Jamaican national Rohan Anthony Seymour is challenging government’s decision to deny his bid for permanent residency, arguing that the Immigration Appeals Tribunal discriminated against his nationality when it considered his application.

According to Mr. Seymour’s challenge, the Immigration Appeals Tribunal denied his application on July 6 after he did not reach the required minimum of 110 points on the permanent residency point system.

The application was denied in part because the tribunal gave him a “0” on the “Demographic and Cultural Diversity” portion of the points system, which had a maximum score of 10.

“The Immigration Appeals Tribunal conducted itself in a discriminatory manner when it failed to adequately consider or at all, the desirability of granting permanent residence to the Appellant, on the basis that he is a Jamaican,” argues Mr. Seymour in his challenge, which is posted on the financial services site OffshoreAlert.

“And the Tribunal’s decision to award ‘O’ points under the heading Demographic and Cultural Diversity, to the Appellant, is unreasonable on the ground[s] that the Appellant would contribute to the ‘balance in the social and economic life of the country,’ with the Appellant having demonstrated that he is a productive, law abiding individual.”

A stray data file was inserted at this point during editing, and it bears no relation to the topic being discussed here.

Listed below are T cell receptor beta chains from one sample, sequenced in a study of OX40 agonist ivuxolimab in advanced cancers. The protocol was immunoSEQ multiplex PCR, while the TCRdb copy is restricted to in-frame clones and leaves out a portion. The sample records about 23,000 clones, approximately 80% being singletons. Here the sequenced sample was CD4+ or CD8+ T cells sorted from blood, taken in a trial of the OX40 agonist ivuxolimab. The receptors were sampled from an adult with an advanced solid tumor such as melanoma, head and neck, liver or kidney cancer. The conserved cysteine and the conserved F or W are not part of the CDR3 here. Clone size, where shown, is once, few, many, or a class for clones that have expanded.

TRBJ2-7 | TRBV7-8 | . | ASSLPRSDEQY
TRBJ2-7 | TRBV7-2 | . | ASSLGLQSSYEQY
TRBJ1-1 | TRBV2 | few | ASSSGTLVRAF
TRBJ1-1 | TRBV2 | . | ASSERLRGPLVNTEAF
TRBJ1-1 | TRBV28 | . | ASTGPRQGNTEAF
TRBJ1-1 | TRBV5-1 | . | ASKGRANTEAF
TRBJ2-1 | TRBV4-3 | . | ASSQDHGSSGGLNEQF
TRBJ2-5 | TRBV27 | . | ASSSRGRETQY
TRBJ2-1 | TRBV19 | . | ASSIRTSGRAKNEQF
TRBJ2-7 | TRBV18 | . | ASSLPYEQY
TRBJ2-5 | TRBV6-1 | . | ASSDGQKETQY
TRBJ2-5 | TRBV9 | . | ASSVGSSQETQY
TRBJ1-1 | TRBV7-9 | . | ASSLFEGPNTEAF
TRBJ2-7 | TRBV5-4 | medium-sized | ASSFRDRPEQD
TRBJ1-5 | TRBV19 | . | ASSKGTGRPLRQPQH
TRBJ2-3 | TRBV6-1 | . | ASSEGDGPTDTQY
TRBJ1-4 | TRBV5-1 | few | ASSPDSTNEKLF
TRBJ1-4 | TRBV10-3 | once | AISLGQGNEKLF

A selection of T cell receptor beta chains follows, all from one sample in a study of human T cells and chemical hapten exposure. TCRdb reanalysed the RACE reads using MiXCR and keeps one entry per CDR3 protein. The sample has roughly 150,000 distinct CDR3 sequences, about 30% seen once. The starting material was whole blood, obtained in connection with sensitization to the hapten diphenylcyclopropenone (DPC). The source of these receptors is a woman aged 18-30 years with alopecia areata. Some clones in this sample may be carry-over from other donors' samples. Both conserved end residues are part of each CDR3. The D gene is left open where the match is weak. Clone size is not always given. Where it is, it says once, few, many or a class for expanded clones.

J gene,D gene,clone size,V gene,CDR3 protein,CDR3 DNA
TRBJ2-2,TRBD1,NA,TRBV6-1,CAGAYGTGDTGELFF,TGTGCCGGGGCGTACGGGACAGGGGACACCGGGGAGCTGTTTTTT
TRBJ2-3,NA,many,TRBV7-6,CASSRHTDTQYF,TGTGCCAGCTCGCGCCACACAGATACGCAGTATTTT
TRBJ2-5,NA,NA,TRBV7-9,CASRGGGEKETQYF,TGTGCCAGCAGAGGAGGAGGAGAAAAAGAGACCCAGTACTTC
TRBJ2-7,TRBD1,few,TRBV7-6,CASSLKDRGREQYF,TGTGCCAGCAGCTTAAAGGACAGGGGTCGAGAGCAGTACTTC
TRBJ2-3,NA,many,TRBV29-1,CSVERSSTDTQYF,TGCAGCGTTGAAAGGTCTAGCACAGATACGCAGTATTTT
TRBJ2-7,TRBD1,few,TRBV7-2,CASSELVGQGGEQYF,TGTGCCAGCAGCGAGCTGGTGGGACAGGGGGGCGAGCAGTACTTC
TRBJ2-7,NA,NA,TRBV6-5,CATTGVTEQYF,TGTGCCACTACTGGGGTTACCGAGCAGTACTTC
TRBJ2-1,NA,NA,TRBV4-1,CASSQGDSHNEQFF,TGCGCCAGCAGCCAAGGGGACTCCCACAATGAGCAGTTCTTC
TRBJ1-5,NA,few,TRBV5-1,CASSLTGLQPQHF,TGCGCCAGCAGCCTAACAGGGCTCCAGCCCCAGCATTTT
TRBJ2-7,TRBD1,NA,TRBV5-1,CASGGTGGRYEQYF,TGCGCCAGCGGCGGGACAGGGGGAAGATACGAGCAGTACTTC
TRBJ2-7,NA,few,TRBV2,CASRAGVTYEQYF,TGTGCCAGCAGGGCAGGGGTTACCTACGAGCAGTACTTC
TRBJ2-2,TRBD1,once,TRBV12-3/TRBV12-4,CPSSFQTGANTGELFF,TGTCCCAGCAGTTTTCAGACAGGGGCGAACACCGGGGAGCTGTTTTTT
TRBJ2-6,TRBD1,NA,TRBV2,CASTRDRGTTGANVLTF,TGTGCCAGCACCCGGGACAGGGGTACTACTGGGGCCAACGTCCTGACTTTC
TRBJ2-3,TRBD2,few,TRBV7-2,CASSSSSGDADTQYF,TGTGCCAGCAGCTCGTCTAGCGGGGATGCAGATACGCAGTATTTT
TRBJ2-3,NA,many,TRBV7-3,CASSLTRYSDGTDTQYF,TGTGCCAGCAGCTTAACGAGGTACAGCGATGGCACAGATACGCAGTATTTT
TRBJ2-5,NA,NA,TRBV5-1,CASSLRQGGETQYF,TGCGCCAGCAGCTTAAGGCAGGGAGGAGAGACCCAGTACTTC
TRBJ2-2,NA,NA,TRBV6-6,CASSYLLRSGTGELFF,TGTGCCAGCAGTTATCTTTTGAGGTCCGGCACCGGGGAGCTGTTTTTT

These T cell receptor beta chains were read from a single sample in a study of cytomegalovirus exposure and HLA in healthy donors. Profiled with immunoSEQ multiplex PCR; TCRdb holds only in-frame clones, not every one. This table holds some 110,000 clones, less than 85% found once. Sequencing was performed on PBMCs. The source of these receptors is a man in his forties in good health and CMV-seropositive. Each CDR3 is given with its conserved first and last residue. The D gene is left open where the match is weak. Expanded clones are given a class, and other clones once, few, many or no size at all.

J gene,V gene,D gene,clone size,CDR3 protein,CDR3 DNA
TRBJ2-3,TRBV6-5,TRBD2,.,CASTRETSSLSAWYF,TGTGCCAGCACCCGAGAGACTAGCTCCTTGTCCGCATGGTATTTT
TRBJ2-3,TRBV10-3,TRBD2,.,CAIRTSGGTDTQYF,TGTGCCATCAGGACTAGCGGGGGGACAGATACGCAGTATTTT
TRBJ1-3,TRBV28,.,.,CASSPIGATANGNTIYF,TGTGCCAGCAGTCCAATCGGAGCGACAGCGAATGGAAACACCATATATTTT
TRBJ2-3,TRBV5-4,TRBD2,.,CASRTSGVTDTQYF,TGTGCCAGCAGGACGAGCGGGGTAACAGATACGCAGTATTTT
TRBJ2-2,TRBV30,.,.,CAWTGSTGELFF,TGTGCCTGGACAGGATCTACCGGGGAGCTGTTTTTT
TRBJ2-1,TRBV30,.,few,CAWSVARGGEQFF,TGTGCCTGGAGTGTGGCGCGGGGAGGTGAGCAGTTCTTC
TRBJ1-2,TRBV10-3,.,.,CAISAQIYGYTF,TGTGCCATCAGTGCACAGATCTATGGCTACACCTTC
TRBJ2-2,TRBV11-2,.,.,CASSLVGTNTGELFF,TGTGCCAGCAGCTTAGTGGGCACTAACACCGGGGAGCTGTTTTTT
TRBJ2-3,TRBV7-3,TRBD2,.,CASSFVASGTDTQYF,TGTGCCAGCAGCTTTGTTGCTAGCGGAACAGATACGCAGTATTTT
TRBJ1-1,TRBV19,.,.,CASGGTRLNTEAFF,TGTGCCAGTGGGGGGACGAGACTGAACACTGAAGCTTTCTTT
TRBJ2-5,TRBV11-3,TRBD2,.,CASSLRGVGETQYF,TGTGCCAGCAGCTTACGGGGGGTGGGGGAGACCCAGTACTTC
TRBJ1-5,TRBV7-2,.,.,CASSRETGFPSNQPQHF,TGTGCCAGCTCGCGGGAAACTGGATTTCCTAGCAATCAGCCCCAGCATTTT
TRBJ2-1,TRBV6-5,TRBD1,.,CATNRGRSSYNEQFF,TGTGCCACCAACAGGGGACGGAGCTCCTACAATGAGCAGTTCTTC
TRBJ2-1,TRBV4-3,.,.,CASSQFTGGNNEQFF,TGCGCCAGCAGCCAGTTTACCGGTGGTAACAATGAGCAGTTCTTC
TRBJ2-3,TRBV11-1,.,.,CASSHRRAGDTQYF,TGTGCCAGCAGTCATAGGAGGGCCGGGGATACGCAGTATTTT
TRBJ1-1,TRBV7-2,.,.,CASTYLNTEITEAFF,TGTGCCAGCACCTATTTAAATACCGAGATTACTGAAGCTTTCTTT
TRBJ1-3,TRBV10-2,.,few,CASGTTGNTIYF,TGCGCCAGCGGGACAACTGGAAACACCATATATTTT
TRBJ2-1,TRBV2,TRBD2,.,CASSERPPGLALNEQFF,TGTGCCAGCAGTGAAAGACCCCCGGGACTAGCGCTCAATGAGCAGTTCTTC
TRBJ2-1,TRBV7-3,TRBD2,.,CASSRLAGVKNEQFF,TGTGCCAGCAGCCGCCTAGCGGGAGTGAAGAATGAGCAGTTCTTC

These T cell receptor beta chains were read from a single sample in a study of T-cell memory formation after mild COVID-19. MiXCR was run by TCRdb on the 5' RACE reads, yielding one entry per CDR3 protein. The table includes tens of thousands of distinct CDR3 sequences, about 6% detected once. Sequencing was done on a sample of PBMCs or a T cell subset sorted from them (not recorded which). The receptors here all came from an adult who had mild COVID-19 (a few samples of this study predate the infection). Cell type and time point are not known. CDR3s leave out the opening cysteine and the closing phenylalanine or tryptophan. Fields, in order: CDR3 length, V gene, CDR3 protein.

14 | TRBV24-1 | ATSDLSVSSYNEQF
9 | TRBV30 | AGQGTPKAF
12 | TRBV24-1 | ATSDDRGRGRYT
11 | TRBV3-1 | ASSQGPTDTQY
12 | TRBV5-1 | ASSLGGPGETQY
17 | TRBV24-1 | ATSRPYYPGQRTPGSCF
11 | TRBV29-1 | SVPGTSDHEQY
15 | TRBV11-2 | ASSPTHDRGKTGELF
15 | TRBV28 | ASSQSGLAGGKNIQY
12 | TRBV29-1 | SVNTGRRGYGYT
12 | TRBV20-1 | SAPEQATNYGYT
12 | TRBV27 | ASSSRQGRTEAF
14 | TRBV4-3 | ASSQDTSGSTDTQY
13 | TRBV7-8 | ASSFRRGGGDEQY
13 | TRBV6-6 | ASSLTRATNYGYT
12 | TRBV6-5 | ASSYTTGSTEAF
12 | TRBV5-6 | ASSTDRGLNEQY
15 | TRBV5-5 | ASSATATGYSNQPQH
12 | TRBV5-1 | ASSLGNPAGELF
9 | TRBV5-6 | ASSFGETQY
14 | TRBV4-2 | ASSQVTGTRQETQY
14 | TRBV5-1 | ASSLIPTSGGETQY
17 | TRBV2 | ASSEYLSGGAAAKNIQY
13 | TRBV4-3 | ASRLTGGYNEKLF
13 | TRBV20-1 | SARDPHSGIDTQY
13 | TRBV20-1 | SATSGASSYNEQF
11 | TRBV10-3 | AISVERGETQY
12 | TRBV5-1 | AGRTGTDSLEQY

Points in the Demographic and Cultural Diversity portion of the points system are awarded based on how many people from the origin country live in Cayman. Applicants from countries with fewer residents represented receive more points than countries with higher degrees of representation. Mr. Seymour stated that the tribunal also failed to give him enough points for having a business and being involved in the community.

Mr. Seymour was the second Jamaican to file for judicial review last month over government’s decision to deny permanent residency. Earlier in October, businessman Clide Coley also filed for review, arguing that the Caymanian Status and Permanent Residency Board did not fully factor his investment in a local business when making its decision.

His application was denied because he scored a 93.5 on the permanent residency point system, falling short of the 110 points required. But government did not give him enough points for having an investment in a local company, Mr. Coley argues in his challenge. Mr. Coley, an electrician with more than 20 years of experience, stated that he has a 40-percent ownership stake in C&W Electrical & Renovations Ltd., which he claims is worth $114,344,000.

More than 200 applicants who were denied permanent residence since 2017 have filed challenges to those decisions, according to records obtained by a Cayman Compass Freedom of Information request earlier this year.

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